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The structure of an IGBT transistor is much more complex than that of a MOSFET or bipolar junction transistor (BJT). It combines the characteristics of both devices and has three terminals: a gate, a collector, and an emitter. The device behaves like a MOSFET in terms of gate drive. Its current-carrying path is very similar to the collector-emitter path of a BJT. Figure 1 shows the equivalent device circuit of an n-type IGBT.


Figure 1. Equivalent circuit of IGBT

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To turn a BJT on and off quickly, the gate current must be hard driven in each direction to move carriers into and out of the base region. When the MOSFET's gate is driven high, there is a low-impedance path from the bipolar transistor's base to its emitter. This causes the transistor to turn on quickly. Therefore, the higher the gate level is driven, the faster the collector current will start flowing. The base and collector currents are shown in Figure 2.


Figure 2. IGBT on-current

The shutdown scenario is a little different, as shown in Figure 3. When the gate level of the MOSFET is pulled low, there will be no current path for the base current in the BJT. The absence of base current will induce a shutdown process; however, for fast shutdown, current should be forced into the base terminal. BJTs turn off relatively slowly since there is no mechanism available to sweep carriers away from the base. This results in a phenomenon known as tail current, since the charge stored in the base region must be swept away by the emitter current. It is obvious that a faster gate drive dv/dt rate (due to higher gate current capability) will turn the IGBT on and off faster, but for the switching speed of the device (especially the turn-off speed) There are inherent limitations. It is because of these limitations that switching frequencies are usually in the range of 20kHz to 50kHz, although in special cases they can also be used in faster and slower circuits. IGBTs are typically used in high power (Po > 1 kW) circuits in resonant and hard switching topologies. Resonant topologies minimize switching losses because they are either zero-voltage or zero-current switching. Slower dv/dt rates improve EMI performance (when it comes to this aspect) and reduce spike formation during turn-on and turn-off transitions. This comes at the expense of reduced efficiency because the turn-on and turn-off times are longer. Secondary Conduction MOSFETs suffer from a phenomenon called secondary conduction. This is due to the very fast dv/dt rate of the drain voltage, which can range from 1000–10000 V/us. Although IGBTs generally do not switch as fast as MOSFETs, they can still experience very high dv/dt levels due to the high voltages used. If the gate resistance is too high, it will cause secondary conduction.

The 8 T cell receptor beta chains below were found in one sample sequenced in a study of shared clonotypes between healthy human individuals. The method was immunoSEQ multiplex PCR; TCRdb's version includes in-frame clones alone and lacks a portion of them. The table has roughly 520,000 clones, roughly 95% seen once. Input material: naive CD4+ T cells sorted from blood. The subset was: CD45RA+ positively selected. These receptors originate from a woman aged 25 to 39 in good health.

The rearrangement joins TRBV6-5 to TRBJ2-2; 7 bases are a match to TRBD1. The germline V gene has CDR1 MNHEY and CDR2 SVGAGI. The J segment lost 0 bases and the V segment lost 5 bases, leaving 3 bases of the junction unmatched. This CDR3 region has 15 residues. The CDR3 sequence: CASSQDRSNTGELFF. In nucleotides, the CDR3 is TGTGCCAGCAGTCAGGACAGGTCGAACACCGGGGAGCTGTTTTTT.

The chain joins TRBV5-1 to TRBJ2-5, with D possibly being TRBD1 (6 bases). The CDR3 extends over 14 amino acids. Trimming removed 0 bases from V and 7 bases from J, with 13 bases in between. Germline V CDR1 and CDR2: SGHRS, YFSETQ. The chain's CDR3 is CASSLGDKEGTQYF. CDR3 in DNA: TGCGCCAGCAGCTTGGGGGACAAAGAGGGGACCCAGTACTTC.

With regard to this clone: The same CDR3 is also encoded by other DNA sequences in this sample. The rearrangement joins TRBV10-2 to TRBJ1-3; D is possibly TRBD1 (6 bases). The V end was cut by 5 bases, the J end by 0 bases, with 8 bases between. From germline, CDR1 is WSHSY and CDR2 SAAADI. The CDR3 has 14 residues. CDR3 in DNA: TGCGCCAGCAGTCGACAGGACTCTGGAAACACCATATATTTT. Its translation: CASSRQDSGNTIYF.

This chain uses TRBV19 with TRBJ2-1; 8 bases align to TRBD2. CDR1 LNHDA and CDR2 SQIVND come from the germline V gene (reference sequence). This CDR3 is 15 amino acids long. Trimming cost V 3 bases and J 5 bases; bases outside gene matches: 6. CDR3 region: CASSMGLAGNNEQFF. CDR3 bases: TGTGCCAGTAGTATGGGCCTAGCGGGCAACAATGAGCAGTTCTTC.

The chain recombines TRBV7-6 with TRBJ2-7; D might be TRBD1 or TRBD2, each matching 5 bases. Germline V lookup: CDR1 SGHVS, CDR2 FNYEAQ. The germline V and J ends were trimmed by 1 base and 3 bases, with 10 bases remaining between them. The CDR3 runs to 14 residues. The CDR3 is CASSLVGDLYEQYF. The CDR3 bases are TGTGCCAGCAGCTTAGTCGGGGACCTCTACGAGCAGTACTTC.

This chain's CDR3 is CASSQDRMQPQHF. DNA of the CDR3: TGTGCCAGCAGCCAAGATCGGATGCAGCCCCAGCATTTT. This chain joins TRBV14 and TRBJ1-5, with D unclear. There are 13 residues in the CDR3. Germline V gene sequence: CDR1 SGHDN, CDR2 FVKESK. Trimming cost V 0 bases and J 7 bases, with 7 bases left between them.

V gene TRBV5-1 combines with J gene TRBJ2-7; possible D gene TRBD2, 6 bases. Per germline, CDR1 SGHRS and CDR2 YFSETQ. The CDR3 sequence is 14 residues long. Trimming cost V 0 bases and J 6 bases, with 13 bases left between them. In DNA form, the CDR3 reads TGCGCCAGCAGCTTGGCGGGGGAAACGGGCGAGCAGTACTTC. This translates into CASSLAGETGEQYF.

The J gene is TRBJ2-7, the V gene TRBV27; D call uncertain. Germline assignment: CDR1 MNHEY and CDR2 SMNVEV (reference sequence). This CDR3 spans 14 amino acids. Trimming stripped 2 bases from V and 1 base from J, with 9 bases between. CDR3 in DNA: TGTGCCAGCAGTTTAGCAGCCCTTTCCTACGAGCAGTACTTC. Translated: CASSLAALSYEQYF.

Figure 3. IGBT turn-off current                    Figure 4. IGBT with parasitic capacitance


In this case, when the driver pulls the gate level low, the device starts to shut down, but the increased voltage on the collector creates a voltage on the gate due to the Cgc and Cge voltage divider. If the gate resistance is too high, the gate voltage can rise enough to cause the device to turn back on. This results in high power pulses that can cause overheating and in some cases even damage the device. The limiting formula for this problem is:


dv/dt is the rate at which the voltage waveform on the collector rises during turn-off.

The picture shows the platform level of the gate.

Rg is the total gate resistance

Cgc is the gate-emitter capacitance